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Illegal distribution or remuneration?

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I was troubled by the case of Toone v Ross [2019] EWHC 2855 (Ch) (also known as Implement Consulting) which decided that payments into an employee benefit trust (EBT) as part of a tax avoidance scheme were illegal distributions of the company. It looked like the High Court was overruling the Supreme Court in Rangers [2017] UKSC 45 which decided payments into an EBT were remuneration at the point they were paid in. I couldn’t see how a payment of remuneration which is deductible from profit could also be a distribution out of that same profit. Surely, if it was an illegal distribution, the payment of remuneration must be added back (because it wasn’t remuneration) and there would have been no PAYE or NICs (which should also be added back) which would have increased the profit (on which corporation tax would be payable) which in turn would have increased distributable profit which might mean that the company was not insolvent after all, and in that case, maybe the distribution was legal?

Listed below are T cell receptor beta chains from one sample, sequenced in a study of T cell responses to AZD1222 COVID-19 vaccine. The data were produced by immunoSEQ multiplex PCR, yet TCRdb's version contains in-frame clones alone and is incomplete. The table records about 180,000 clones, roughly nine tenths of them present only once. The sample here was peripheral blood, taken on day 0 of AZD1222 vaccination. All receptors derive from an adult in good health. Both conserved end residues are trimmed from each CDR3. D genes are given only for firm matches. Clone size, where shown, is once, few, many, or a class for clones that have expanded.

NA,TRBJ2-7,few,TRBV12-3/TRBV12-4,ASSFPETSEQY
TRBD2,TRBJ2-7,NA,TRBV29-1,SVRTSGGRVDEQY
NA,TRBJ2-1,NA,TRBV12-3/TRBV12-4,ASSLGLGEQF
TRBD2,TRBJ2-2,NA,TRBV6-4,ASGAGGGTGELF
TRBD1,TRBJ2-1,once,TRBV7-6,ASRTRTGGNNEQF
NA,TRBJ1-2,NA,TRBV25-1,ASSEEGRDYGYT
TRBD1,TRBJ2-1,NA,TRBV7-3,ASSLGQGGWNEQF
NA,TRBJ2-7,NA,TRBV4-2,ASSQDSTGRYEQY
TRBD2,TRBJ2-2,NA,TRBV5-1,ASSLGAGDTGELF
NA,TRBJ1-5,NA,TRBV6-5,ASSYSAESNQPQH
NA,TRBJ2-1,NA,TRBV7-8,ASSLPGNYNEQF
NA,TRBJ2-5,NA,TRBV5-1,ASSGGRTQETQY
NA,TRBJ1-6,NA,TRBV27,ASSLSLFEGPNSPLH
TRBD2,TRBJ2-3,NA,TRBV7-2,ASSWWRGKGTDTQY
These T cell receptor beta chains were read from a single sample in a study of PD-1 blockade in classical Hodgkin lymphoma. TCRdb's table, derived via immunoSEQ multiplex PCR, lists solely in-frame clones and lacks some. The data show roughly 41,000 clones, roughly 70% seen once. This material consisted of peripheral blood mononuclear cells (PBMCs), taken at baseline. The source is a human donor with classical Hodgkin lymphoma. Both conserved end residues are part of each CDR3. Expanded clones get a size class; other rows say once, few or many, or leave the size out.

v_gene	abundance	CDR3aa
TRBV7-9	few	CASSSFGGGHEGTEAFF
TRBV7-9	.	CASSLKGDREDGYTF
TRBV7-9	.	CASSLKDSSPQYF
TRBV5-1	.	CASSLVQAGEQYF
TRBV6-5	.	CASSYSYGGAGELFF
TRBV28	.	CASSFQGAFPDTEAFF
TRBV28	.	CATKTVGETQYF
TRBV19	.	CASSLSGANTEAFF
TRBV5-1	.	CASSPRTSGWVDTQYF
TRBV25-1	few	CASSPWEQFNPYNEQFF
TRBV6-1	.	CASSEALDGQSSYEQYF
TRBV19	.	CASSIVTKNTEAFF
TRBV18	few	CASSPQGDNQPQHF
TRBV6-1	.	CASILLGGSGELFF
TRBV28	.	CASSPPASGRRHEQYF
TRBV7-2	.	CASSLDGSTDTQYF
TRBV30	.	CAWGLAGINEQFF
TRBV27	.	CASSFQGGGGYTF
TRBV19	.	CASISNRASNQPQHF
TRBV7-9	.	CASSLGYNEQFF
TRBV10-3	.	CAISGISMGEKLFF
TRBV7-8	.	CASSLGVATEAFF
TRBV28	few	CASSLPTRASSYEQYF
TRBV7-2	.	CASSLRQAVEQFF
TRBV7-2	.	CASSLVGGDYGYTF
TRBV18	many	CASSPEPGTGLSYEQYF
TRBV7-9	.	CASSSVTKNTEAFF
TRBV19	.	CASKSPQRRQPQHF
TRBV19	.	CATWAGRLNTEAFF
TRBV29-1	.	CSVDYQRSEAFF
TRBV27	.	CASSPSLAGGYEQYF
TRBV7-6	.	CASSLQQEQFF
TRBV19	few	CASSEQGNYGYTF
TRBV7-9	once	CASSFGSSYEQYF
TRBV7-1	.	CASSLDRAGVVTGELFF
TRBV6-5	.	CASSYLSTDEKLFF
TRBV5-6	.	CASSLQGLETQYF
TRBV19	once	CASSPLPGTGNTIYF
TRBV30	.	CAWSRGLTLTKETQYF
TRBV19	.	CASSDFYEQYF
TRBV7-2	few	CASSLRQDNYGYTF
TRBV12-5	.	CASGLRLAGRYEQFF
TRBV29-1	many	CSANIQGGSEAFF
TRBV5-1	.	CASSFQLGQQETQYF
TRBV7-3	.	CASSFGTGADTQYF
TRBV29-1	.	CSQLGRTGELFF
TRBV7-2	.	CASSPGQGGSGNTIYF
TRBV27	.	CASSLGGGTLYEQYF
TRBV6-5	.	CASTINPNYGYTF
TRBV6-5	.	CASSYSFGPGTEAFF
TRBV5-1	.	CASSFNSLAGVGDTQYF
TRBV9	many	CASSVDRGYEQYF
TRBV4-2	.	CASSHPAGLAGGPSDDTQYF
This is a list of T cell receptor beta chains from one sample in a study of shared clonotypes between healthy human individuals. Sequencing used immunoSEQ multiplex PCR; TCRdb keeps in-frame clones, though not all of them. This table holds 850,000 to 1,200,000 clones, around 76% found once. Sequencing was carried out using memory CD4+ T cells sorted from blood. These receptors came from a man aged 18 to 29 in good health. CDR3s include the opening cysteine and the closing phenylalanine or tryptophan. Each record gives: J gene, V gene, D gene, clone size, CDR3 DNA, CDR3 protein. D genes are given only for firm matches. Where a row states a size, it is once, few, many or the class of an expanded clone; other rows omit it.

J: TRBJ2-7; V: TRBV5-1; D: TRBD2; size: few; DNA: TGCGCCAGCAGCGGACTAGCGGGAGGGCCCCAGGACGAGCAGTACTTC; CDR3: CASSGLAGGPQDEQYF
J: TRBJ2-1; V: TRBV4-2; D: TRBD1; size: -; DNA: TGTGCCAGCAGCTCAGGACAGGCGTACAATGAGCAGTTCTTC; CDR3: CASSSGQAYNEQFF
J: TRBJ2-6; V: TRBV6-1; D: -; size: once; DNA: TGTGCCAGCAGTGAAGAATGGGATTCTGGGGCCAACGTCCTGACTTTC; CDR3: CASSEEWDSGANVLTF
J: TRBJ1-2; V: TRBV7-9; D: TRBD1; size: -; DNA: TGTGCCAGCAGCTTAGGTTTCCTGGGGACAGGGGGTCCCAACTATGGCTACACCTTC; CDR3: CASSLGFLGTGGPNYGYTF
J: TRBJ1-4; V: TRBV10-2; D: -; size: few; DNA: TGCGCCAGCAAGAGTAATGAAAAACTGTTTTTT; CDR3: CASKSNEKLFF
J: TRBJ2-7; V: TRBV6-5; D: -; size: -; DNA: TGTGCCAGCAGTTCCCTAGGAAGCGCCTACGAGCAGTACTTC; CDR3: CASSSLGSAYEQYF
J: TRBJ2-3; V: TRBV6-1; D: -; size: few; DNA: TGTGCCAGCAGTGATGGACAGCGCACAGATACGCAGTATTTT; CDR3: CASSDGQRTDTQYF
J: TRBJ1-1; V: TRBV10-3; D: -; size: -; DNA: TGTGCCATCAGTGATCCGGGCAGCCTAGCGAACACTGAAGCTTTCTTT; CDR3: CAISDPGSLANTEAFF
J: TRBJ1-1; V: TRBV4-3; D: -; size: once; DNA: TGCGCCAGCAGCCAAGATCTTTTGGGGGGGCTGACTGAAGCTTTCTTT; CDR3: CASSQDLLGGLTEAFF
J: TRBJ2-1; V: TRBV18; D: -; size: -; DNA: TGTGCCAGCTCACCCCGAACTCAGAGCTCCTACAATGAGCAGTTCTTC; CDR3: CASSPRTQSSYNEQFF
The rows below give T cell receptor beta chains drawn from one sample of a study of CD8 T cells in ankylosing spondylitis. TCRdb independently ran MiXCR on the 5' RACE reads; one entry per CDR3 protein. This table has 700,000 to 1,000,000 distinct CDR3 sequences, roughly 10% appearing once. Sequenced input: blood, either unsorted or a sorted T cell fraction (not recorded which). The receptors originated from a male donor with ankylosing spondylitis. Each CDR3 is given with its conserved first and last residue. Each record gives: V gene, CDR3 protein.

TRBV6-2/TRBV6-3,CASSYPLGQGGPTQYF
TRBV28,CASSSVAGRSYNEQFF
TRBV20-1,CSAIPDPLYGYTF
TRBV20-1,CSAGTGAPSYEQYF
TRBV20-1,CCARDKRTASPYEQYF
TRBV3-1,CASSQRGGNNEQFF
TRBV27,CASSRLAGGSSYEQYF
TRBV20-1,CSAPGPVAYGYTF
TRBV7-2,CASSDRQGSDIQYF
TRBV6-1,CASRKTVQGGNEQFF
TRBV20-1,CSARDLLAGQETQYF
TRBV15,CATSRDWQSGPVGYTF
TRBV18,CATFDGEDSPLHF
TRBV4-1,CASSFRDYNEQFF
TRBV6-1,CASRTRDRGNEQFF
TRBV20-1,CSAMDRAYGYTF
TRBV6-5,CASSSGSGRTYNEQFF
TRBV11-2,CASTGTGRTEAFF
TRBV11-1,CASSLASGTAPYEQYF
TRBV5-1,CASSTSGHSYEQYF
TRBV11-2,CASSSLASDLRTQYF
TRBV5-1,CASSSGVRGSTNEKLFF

In the case of Chalcot Training Ltd v Ralph and HMRC [2020] EWHC 1054 (Ch), the High Court has had to consider the opposite: the company was arguing that the payment into the EBT was an illegal distribution, whereas HMRC was arguing it was remuneration. The point is it can’t be both.

I am reassured by the judge’s comment (at para 163):

‘I have found [Toone v Ross] a difficult case to follow and understand. It is unclear from the judgment as to the actual nature of the payment that was made into the EBT, although it appears to have been regarded, by HMRC at least, combined with the payment out from the EBT, as a payment of remuneration for tax purposes. Before the decision in the Rangers case, where the use of EBTs was found by the Supreme Court not to affect the fact that employees were receiving remuneration subject to income tax and NICs, I imagine it was hoped that the use of such tax avoidance would mean that payments to or for the benefit of employees via EBTs would not be considered to be taxable remuneration. In other words, the company was not alleging that these were remuneration payments rather than distributions; but it is not at all clear what the company was asserting the payments to the EBT were.’

So it appears I am not the only one!